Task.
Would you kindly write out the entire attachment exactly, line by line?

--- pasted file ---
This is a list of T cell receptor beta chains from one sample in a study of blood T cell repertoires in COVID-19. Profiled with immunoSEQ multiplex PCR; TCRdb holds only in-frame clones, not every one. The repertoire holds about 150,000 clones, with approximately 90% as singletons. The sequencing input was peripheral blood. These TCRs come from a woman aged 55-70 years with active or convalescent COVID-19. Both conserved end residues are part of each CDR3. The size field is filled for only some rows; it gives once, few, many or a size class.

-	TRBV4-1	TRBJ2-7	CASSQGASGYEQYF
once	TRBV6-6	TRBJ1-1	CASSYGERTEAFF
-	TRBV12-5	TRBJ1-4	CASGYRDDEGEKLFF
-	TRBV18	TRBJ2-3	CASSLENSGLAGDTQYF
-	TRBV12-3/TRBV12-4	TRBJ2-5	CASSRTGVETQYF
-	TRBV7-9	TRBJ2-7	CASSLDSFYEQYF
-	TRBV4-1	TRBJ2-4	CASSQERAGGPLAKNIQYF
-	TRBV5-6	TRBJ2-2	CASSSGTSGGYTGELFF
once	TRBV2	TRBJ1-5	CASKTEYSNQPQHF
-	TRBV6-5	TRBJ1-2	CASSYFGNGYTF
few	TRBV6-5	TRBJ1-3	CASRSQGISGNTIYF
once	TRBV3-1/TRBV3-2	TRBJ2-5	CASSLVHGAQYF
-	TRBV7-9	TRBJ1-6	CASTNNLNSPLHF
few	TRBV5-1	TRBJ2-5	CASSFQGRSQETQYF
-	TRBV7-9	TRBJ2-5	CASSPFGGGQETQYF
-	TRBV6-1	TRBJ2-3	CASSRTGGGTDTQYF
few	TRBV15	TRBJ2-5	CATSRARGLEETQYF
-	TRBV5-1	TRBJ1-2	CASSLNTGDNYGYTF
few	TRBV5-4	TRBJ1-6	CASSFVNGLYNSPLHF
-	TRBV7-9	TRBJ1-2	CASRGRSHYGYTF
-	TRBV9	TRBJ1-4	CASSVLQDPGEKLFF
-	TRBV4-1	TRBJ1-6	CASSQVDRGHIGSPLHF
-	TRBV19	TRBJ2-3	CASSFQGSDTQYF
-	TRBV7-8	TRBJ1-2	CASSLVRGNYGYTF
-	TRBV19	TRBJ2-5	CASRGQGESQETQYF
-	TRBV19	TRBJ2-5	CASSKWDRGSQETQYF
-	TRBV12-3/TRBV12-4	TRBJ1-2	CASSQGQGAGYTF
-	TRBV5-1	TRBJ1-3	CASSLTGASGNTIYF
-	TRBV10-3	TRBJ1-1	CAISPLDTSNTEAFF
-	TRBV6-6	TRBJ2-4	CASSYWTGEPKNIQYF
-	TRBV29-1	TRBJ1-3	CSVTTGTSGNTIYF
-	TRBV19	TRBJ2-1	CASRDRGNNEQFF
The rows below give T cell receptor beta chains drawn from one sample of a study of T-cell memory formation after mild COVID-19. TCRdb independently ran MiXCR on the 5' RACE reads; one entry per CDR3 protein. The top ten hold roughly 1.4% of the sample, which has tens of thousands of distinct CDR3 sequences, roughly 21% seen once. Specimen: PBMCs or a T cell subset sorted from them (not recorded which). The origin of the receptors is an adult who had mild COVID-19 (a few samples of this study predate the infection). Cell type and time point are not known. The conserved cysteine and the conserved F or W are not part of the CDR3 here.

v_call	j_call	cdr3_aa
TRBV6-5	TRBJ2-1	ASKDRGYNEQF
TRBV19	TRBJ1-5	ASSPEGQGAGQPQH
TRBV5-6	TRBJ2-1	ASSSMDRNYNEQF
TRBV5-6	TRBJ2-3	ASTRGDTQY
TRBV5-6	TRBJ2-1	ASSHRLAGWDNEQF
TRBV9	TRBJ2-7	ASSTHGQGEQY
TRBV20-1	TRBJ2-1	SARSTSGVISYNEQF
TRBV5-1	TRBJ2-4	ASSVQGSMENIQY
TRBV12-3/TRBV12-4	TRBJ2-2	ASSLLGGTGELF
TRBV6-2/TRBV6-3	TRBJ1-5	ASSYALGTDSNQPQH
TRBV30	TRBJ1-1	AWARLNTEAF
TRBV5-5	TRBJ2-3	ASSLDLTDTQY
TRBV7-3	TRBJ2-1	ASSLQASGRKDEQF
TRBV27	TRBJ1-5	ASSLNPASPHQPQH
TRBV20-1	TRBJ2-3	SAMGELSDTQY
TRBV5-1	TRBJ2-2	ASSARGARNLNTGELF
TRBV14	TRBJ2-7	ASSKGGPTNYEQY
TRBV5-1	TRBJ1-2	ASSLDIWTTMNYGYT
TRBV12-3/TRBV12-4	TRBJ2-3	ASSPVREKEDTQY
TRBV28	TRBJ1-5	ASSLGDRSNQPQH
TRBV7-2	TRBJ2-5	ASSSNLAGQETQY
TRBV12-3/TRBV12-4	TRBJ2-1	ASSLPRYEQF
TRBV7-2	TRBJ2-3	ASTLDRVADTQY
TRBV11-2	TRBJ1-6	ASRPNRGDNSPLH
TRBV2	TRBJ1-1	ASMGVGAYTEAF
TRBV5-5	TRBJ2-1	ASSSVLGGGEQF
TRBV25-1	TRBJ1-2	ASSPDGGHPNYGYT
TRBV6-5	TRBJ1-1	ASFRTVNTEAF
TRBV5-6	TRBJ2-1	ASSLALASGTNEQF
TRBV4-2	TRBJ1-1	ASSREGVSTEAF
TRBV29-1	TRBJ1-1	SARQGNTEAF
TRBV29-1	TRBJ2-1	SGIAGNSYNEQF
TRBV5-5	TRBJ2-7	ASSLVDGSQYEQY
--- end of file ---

This is a list of T cell receptor beta chains from one sample in a study of blood T cell repertoires in COVID-19. Profiled with immunoSEQ multiplex PCR; TCRdb holds only in-frame clones, not every one. The repertoire holds about 150,000 clones, with approximately 90% as singletons. The sequencing input was peripheral blood. These TCRs come from a woman aged 55-70 years with active or convalescent COVID-19. Both conserved end residues are part of each CDR3. The size field is filled for only some rows; it gives once, few, many or a size class.

-	TRBV4-1	TRBJ2-7	CASSQGASGYEQYF
once	TRBV6-6	TRBJ1-1	CASSYGERTEAFF
-	TRBV12-5	TRBJ1-4	CASGYRDDEGEKLFF
-	TRBV18	TRBJ2-3	CASSLENSGLAGDTQYF
-	TRBV12-3/TRBV12-4	TRBJ2-5	CASSRTGVETQYF
-	TRBV7-9	TRBJ2-7	CASSLDSFYEQYF
-	TRBV4-1	TRBJ2-4	CASSQERAGGPLAKNIQYF
-	TRBV5-6	TRBJ2-2	CASSSGTSGGYTGELFF
once	TRBV2	TRBJ1-5	CASKTEYSNQPQHF
-	TRBV6-5	TRBJ1-2	CASSYFGNGYTF
few	TRBV6-5	TRBJ1-3	CASRSQGISGNTIYF
once	TRBV3-1/TRBV3-2	TRBJ2-5	CASSLVHGAQYF
-	TRBV7-9	TRBJ1-6	CASTNNLNSPLHF
few	TRBV5-1	TRBJ2-5	CASSFQGRSQETQYF
-	TRBV7-9	TRBJ2-5	CASSPFGGGQETQYF
-	TRBV6-1	TRBJ2-3	CASSRTGGGTDTQYF
few	TRBV15	TRBJ2-5	CATSRARGLEETQYF
-	TRBV5-1	TRBJ1-2	CASSLNTGDNYGYTF
few	TRBV5-4	TRBJ1-6	CASSFVNGLYNSPLHF
-	TRBV7-9	TRBJ1-2	CASRGRSHYGYTF
-	TRBV9	TRBJ1-4	CASSVLQDPGEKLFF
-	TRBV4-1	TRBJ1-6	CASSQVDRGHIGSPLHF
-	TRBV19	TRBJ2-3	CASSFQGSDTQYF
-	TRBV7-8	TRBJ1-2	CASSLVRGNYGYTF
-	TRBV19	TRBJ2-5	CASRGQGESQETQYF
-	TRBV19	TRBJ2-5	CASSKWDRGSQETQYF
-	TRBV12-3/TRBV12-4	TRBJ1-2	CASSQGQGAGYTF
-	TRBV5-1	TRBJ1-3	CASSLTGASGNTIYF
-	TRBV10-3	TRBJ1-1	CAISPLDTSNTEAFF
-	TRBV6-6	TRBJ2-4	CASSYWTGEPKNIQYF
-	TRBV29-1	TRBJ1-3	CSVTTGTSGNTIYF
-	TRBV19	TRBJ2-1	CASRDRGNNEQFF
The rows below give T cell receptor beta chains drawn from one sample of a study of T-cell memory formation after mild COVID-19. TCRdb independently ran MiXCR on the 5' RACE reads; one entry per CDR3 protein. The top ten hold roughly 1.4% of the sample, which has tens of thousands of distinct CDR3 sequences, roughly 21% seen once. Specimen: PBMCs or a T cell subset sorted from them (not recorded which). The origin of the receptors is an adult who had mild COVID-19 (a few samples of this study predate the infection). Cell type and time point are not known. The conserved cysteine and the conserved F or W are not part of the CDR3 here.

v_call	j_call	cdr3_aa
TRBV6-5	TRBJ2-1	ASKDRGYNEQF
TRBV19	TRBJ1-5	ASSPEGQGAGQPQH
TRBV5-6	TRBJ2-1	ASSSMDRNYNEQF
TRBV5-6	TRBJ2-3	ASTRGDTQY
TRBV5-6	TRBJ2-1	ASSHRLAGWDNEQF
TRBV9	TRBJ2-7	ASSTHGQGEQY
TRBV20-1	TRBJ2-1	SARSTSGVISYNEQF
TRBV5-1	TRBJ2-4	ASSVQGSMENIQY
TRBV12-3/TRBV12-4	TRBJ2-2	ASSLLGGTGELF
TRBV6-2/TRBV6-3	TRBJ1-5	ASSYALGTDSNQPQH
TRBV30	TRBJ1-1	AWARLNTEAF
TRBV5-5	TRBJ2-3	ASSLDLTDTQY
TRBV7-3	TRBJ2-1	ASSLQASGRKDEQF
TRBV27	TRBJ1-5	ASSLNPASPHQPQH
TRBV20-1	TRBJ2-3	SAMGELSDTQY
TRBV5-1	TRBJ2-2	ASSARGARNLNTGELF
TRBV14	TRBJ2-7	ASSKGGPTNYEQY
TRBV5-1	TRBJ1-2	ASSLDIWTTMNYGYT
TRBV12-3/TRBV12-4	TRBJ2-3	ASSPVREKEDTQY
TRBV28	TRBJ1-5	ASSLGDRSNQPQH
TRBV7-2	TRBJ2-5	ASSSNLAGQETQY
TRBV12-3/TRBV12-4	TRBJ2-1	ASSLPRYEQF
TRBV7-2	TRBJ2-3	ASTLDRVADTQY
TRBV11-2	TRBJ1-6	ASRPNRGDNSPLH
TRBV2	TRBJ1-1	ASMGVGAYTEAF
TRBV5-5	TRBJ2-1	ASSSVLGGGEQF
TRBV25-1	TRBJ1-2	ASSPDGGHPNYGYT
TRBV6-5	TRBJ1-1	ASFRTVNTEAF
TRBV5-6	TRBJ2-1	ASSLALASGTNEQF
TRBV4-2	TRBJ1-1	ASSREGVSTEAF
TRBV29-1	TRBJ1-1	SARQGNTEAF
TRBV29-1	TRBJ2-1	SGIAGNSYNEQF
TRBV5-5	TRBJ2-7	ASSLVDGSQYEQY